For the first time, scientists have been able to follow the spread of an Ebola outbreak almost in real time, by sequencing the virus’ genome from people in Sierra Leone.
The findings, published Thursday in the journal Science, offer new insights into how the outbreak started in West Africa and how fast the virus is mutating.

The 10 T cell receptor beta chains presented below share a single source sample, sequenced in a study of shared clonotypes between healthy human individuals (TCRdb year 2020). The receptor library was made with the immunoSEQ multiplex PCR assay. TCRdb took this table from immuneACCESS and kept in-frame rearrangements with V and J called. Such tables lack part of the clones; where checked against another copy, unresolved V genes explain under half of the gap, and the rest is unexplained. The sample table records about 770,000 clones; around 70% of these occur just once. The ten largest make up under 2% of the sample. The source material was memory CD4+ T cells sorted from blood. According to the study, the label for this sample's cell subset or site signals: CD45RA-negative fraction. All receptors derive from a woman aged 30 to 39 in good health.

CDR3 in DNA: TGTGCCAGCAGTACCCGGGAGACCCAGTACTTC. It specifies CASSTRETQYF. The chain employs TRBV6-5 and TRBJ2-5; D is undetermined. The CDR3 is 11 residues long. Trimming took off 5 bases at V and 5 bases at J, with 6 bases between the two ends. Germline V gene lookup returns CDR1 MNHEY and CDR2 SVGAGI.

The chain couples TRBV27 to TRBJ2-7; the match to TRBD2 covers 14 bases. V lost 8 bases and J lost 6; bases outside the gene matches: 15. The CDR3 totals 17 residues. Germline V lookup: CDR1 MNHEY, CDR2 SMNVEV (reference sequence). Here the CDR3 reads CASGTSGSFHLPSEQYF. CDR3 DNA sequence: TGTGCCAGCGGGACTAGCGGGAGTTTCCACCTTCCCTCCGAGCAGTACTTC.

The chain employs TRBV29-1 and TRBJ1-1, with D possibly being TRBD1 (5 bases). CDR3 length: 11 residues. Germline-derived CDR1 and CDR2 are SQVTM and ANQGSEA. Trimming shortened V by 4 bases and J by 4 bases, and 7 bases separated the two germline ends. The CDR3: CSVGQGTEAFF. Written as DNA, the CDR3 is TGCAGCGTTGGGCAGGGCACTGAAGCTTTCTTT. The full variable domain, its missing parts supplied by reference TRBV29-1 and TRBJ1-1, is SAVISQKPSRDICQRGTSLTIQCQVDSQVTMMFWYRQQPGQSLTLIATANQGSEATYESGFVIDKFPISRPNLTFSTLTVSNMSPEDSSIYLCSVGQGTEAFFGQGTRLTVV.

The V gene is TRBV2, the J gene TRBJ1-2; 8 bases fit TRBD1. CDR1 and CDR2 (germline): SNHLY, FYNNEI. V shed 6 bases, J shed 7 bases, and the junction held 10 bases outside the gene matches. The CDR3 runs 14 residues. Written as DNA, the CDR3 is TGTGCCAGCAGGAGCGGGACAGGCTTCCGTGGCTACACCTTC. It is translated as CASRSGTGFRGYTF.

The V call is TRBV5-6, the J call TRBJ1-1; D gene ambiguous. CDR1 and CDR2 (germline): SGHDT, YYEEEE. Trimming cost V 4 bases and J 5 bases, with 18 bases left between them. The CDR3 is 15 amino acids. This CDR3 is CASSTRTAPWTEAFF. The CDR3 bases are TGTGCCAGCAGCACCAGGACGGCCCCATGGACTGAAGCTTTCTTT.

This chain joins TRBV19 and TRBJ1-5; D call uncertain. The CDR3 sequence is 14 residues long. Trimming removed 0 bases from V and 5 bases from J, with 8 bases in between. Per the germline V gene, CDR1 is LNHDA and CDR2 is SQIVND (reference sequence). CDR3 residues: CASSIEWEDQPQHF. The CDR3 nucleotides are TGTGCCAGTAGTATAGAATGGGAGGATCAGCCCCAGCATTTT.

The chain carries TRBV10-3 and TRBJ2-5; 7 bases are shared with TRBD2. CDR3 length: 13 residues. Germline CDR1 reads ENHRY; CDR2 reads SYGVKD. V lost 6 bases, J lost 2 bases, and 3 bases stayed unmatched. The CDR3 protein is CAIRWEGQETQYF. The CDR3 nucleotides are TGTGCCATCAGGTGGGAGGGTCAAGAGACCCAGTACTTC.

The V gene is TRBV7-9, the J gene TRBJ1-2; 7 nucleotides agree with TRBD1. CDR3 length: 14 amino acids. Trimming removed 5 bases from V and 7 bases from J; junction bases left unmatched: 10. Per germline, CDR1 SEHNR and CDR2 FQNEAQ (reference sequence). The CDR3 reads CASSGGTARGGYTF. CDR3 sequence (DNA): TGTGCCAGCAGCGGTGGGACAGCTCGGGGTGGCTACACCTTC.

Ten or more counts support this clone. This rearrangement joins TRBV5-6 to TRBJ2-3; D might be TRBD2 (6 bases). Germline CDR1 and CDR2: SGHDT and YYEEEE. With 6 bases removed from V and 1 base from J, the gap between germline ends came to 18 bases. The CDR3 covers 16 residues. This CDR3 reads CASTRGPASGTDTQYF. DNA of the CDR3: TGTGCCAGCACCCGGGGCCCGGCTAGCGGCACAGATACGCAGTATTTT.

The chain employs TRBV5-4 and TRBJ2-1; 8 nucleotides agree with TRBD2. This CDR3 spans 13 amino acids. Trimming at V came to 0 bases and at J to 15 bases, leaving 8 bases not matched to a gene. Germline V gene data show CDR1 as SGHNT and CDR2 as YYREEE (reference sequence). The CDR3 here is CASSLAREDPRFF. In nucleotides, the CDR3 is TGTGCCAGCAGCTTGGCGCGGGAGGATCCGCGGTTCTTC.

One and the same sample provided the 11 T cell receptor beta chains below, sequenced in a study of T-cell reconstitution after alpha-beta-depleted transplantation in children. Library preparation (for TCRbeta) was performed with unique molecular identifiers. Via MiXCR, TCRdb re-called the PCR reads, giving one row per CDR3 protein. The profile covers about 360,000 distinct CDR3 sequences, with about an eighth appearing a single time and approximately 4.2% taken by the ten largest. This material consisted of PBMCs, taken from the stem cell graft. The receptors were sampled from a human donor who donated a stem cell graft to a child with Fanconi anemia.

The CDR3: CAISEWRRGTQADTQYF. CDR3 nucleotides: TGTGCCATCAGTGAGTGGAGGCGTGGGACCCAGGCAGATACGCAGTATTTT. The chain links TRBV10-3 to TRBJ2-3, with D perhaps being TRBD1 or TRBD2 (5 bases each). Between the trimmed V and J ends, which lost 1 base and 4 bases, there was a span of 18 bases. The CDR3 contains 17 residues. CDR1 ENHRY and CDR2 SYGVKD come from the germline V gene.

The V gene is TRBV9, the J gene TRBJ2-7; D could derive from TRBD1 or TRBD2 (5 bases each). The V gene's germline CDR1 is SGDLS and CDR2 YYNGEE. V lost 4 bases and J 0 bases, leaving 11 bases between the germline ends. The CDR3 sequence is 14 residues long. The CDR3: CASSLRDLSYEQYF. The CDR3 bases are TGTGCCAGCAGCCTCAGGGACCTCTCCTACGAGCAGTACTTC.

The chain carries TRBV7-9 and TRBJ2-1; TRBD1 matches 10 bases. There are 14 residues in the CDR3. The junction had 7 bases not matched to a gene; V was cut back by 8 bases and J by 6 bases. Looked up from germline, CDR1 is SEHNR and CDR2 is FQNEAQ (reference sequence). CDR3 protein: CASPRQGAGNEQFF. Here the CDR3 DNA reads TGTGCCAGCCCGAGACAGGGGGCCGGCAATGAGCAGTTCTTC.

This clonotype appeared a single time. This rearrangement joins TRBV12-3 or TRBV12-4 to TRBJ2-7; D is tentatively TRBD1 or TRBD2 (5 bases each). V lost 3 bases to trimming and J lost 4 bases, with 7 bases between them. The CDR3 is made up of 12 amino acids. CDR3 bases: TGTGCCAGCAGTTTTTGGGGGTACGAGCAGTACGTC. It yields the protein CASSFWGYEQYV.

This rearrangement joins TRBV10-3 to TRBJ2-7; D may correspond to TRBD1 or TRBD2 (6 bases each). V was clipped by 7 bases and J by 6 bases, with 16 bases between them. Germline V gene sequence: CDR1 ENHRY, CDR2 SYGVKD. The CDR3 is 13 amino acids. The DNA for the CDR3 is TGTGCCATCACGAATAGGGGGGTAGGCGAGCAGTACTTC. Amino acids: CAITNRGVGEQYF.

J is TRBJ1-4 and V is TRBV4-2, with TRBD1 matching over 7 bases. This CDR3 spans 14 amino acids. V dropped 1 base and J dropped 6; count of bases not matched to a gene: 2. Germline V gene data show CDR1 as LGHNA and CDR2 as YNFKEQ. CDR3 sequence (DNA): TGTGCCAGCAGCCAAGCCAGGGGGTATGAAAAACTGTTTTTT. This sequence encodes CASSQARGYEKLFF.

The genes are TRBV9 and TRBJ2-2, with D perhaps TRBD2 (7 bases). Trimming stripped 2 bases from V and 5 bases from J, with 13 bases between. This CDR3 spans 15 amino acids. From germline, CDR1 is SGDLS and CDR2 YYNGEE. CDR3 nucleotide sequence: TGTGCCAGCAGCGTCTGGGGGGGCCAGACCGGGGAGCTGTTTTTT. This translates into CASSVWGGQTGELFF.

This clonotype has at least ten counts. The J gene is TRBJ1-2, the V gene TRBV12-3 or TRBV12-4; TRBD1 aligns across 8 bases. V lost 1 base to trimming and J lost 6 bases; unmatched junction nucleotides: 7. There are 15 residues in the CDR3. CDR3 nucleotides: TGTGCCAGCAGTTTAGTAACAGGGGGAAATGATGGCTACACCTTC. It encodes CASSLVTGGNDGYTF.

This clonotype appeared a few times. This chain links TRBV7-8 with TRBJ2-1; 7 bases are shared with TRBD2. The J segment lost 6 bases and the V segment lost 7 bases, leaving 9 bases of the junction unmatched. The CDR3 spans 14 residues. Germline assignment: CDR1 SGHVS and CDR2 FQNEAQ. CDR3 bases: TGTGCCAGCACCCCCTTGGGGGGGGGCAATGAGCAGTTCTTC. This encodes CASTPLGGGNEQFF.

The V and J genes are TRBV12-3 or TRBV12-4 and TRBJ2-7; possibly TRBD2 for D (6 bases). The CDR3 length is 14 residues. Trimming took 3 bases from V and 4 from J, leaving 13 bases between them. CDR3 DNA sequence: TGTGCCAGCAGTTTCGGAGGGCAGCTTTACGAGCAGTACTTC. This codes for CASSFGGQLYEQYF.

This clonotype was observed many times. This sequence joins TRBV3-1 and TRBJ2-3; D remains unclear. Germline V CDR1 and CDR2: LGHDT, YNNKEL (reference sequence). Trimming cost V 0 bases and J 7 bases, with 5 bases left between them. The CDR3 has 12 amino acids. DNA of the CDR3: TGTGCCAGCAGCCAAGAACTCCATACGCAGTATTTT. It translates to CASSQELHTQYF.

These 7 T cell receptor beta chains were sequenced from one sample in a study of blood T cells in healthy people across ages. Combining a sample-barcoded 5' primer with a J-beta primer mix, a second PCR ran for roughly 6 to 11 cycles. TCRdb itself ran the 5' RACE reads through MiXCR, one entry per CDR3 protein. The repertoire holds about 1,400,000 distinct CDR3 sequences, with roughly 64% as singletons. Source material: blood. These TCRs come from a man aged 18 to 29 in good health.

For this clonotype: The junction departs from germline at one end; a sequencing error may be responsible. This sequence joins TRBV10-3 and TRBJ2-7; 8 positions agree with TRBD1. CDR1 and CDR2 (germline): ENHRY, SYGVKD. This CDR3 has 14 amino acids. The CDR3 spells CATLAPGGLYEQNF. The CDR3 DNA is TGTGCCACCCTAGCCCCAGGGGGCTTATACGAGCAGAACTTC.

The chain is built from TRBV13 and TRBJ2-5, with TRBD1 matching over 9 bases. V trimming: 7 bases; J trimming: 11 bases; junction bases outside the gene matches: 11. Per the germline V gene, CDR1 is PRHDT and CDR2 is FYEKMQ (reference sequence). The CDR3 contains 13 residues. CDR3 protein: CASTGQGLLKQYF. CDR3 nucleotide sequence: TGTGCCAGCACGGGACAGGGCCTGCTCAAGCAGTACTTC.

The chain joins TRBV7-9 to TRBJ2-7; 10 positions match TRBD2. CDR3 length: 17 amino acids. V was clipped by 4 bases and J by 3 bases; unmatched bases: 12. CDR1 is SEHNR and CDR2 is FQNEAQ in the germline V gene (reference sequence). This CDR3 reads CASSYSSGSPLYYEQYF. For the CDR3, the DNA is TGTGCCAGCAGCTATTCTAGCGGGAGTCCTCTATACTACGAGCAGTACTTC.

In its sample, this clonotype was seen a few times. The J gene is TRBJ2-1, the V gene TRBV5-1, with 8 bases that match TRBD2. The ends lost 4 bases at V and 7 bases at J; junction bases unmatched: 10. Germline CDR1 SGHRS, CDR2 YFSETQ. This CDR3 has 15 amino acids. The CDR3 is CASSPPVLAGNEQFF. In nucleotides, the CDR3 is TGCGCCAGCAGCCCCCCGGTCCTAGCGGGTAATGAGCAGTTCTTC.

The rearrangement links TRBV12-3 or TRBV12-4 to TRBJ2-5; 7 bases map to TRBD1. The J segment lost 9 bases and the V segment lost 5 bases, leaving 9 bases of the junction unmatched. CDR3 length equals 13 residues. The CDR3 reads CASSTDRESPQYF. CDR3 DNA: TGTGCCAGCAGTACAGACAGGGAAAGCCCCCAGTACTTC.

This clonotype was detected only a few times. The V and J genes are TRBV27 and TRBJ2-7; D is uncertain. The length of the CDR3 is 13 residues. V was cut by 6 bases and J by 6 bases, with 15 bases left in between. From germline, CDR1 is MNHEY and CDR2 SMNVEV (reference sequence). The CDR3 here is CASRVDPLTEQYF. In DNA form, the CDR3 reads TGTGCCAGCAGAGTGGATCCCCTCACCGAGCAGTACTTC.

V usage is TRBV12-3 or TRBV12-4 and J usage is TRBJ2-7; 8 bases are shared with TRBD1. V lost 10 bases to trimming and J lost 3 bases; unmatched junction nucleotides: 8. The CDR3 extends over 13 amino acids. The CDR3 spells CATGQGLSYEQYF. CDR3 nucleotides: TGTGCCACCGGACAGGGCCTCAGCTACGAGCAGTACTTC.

A international team of researchers sequenced 99 Ebola genomes, with extremely high accuracy, from 78 people diagnosed with Ebola in Sierra Leone in June.
The Ebola genome is incredibly simple. It has just seven genes. By comparison, we humans have about 20,000 genes.
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